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Email & Notifications

A typical ecommerce application needs to notify customers of certain events, such as when they place an order or when their order has been shipped. This is usually done via email, but can also be done via SMS or push notifications.


Email is the most common way to notify customers of events, so a default Vendure installation includes our EmailPlugin.

The EmailPlugin by default uses Nodemailer to send emails via a variety of different transports, including SMTP, SendGrid, Mailgun, and more. The plugin is configured with a list of EmailEventHandlers which are responsible for sending emails in response to specific events.


This guide will cover some of the main concepts of the EmailPlugin, but for a more in-depth look at how to configure and use it, see the EmailPlugin API docs.

Here's an illustration of the flow of an email being sent:

Email plugin flow

All emails are triggered by a particular Event - in this case when the state of an Order changes. The EmailPlugin ships with a set of default email handlers, one of which is responsible for sending "order confirmation" emails.


Let's take a closer look at a simplified version of the orderConfirmationHandler:

import { OrderStateTransitionEvent } from '@vendure/core';
import { EmailEventListener, transformOrderLineAssetUrls, hydrateShippingLines } from '@vendure/email-plugin';

// The 'order-confirmation' string is used by the EmailPlugin to identify
// which template to use when rendering the email.
export const orderConfirmationHandler = new EmailEventListener('order-confirmation')
// Only send the email when the Order is transitioning to the
// "PaymentSettled" state and the Order has a customer associated with it.
event =>
event.toState === 'PaymentSettled'
&& !!event.order.customer,
// We commonly need to load some additional data to be able to render the email
// template. This is done via the `loadData()` method. In this method we are
// mutating the Order object to ensure that product images are correctly
// displayed in the email, as well as fetching shipping line data from the database.
.loadData(async ({ event, injector }) => {
transformOrderLineAssetUrls(event.ctx, event.order, injector);
const shippingLines = await hydrateShippingLines(event.ctx, event.order, injector);
return { shippingLines };
// Here we are setting the recipient of the email to be the
// customer's email address.
.setRecipient(event => event.order.customer!.emailAddress)
// We can interpolate variables from the EmailPlugin's configured
// `globalTemplateVars` object.
.setFrom('{{ fromAddress }}')
// We can also interpolate variables made available by the
// `setTemplateVars()` method below
.setSubject('Order confirmation for #{{ order.code }}')
// The object returned here defines the variables which are
// available to the email template.
.setTemplateVars(event => ({ order: event.order, shippingLines: }))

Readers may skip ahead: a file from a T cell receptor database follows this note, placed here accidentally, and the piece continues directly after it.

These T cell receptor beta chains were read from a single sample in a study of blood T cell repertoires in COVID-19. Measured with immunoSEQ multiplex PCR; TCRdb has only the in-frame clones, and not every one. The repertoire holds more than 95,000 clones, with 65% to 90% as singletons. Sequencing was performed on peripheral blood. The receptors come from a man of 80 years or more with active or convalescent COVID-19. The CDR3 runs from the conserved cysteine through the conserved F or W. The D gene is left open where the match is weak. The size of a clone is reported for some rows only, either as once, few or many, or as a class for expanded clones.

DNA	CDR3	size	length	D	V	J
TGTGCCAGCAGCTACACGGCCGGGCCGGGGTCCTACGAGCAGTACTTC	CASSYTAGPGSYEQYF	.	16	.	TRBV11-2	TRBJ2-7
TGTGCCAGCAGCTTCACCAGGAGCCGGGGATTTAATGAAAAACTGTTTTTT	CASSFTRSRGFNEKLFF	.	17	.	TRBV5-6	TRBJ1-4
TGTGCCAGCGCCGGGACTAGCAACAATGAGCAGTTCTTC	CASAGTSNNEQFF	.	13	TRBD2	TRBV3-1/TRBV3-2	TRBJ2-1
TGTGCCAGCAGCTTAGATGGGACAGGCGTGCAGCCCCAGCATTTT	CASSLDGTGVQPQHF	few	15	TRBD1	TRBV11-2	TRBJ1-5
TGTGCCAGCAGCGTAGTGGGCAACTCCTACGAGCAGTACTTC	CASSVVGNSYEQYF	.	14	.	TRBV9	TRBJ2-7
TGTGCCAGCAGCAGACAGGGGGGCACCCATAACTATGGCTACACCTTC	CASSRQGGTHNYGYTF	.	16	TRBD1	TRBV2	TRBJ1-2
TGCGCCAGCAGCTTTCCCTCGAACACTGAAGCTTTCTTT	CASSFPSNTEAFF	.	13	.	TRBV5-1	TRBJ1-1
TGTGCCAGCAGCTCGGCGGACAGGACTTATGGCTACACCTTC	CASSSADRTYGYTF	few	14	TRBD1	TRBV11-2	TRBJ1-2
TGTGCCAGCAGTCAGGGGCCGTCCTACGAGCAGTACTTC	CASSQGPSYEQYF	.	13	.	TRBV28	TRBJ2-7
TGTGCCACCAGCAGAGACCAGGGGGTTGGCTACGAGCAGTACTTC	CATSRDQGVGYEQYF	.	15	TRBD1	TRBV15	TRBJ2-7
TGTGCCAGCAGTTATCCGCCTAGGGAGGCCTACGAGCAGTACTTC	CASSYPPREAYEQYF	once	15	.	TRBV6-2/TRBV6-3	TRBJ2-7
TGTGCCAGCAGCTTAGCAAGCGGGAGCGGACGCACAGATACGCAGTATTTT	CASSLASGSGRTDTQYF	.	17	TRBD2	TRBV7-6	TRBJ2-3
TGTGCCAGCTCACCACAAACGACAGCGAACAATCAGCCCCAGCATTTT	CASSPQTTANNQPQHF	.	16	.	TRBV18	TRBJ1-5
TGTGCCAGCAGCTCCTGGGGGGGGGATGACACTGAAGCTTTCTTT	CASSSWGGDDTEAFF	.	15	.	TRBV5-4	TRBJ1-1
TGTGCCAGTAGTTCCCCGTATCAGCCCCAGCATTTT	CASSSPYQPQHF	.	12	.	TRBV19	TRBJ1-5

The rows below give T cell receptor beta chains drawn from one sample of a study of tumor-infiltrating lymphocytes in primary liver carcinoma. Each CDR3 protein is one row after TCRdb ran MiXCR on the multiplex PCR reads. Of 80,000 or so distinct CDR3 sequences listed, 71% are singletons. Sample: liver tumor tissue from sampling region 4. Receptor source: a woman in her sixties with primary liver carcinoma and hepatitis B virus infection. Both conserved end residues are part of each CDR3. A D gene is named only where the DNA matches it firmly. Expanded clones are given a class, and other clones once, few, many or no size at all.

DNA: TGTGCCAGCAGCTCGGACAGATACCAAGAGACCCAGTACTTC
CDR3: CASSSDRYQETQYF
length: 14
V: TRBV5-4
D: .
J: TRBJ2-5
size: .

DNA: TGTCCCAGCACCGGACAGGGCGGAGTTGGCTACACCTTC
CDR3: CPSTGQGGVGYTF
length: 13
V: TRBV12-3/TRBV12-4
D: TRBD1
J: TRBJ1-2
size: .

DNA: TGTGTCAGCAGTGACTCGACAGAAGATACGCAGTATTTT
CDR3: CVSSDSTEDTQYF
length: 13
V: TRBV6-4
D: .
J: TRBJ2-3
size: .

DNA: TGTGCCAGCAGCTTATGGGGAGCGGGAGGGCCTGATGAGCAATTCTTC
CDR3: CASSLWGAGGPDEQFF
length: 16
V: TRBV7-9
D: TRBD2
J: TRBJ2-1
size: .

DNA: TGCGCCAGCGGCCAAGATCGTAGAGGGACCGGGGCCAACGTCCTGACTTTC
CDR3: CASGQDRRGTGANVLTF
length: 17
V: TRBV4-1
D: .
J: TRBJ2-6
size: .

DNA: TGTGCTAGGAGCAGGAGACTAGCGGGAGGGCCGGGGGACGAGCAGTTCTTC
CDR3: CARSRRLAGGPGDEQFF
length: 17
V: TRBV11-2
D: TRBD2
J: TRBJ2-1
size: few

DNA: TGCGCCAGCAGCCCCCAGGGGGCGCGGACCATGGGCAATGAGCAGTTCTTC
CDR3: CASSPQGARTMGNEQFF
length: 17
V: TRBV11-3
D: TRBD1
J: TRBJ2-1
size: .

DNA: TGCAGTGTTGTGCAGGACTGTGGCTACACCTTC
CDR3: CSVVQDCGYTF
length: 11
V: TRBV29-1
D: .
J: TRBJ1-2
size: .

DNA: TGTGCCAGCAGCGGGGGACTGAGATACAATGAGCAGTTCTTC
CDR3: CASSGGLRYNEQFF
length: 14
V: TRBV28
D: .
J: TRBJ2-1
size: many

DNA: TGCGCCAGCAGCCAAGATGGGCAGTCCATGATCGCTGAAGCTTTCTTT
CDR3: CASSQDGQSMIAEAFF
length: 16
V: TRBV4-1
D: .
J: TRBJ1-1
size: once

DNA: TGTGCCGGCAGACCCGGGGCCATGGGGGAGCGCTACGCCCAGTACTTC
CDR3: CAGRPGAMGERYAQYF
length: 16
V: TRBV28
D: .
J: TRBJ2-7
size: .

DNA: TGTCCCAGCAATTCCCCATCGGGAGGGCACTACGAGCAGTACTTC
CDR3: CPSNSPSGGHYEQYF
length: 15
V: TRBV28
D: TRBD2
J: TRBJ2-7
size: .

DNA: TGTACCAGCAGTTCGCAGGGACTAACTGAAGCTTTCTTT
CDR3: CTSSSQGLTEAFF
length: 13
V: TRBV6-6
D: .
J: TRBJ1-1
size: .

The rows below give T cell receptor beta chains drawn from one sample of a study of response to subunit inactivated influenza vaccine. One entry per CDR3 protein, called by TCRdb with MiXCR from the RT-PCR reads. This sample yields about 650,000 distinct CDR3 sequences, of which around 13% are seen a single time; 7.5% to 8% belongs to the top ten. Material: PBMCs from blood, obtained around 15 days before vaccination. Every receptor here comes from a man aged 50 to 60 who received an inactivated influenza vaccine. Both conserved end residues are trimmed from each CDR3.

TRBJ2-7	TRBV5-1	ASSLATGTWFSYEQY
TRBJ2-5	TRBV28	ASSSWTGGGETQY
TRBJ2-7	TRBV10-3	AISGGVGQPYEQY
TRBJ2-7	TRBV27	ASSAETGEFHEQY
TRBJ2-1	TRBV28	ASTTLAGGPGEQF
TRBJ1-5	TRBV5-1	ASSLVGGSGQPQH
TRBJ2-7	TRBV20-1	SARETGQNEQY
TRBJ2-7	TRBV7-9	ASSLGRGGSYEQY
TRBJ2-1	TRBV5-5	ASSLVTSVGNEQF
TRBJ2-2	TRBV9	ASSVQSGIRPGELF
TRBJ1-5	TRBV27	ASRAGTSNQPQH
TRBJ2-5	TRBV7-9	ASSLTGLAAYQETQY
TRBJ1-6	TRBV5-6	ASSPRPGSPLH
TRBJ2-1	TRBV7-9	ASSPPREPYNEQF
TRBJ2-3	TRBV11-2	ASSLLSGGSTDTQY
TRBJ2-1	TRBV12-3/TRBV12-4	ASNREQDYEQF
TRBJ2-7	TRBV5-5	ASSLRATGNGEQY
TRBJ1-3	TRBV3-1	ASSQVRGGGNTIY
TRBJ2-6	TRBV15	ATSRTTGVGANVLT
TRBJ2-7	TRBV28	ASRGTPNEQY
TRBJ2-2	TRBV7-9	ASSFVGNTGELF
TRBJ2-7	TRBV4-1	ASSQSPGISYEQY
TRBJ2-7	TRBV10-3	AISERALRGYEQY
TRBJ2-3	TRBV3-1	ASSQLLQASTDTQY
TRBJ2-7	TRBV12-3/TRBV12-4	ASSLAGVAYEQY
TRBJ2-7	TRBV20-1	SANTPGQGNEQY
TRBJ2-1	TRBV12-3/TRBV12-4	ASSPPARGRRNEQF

To recap:

  • The handler listens for a specific event
  • It optionally filters those events to determine whether an email should be sent
  • It specifies the details of the email to be sent, including the recipient, subject, template variables, etc.

The full range of methods available when setting up an EmailEventHandler can be found in the EmailEventHandler API docs.

Email variables

In the example above, we used the setTemplateVars() method to define the variables which are available to the email template. Additionally, there are global variables which are made available to all email templates & EmailEventHandlers. These are defined in the globalTemplateVars property of the EmailPlugin config:

import { VendureConfig } from '@vendure/core';
import { EmailPlugin } from '@vendure/email-plugin';

export const config: VendureConfig = {
// ...
plugins: [
// ...
globalTemplateVars: {
fromAddress: '"MyShop" <>',
verifyEmailAddressUrl: '',
passwordResetUrl: '',
changeEmailAddressUrl: ''

Email integrations

The EmailPlugin is designed to be flexible enough to work with many different email services. The default configuration uses Nodemailer to send emails via SMTP, but you can easily configure it to use a different transport. For instance:

Other notification methods

The pattern of listening for events and triggering some action in response is not limited to emails. You can use the same pattern to trigger other actions, such as sending SMS messages or push notifications. For instance, let's say you wanted to create a plugin which sends an SMS message to the customer when their order is shipped.


This is just a simplified example to illustrate the pattern.

import { OnModuleInit } from '@nestjs/common';
import { PluginCommonModule, VendurePlugin, EventBus } from '@vendure/core';
import { OrderStateTransitionEvent } from '@vendure/core';

// A custom service which sends SMS messages
// using a third-party SMS provider such as Twilio.
import { SmsService } from './sms.service';

imports: [PluginCommonModule],
providers: [SmsService],
export class SmsPlugin implements OnModuleInit {
private eventBus: EventBus,
private smsService: SmsService,
) {}

onModuleInit() {
.filter(event => event.toState === 'Shipped')
.subscribe(event => {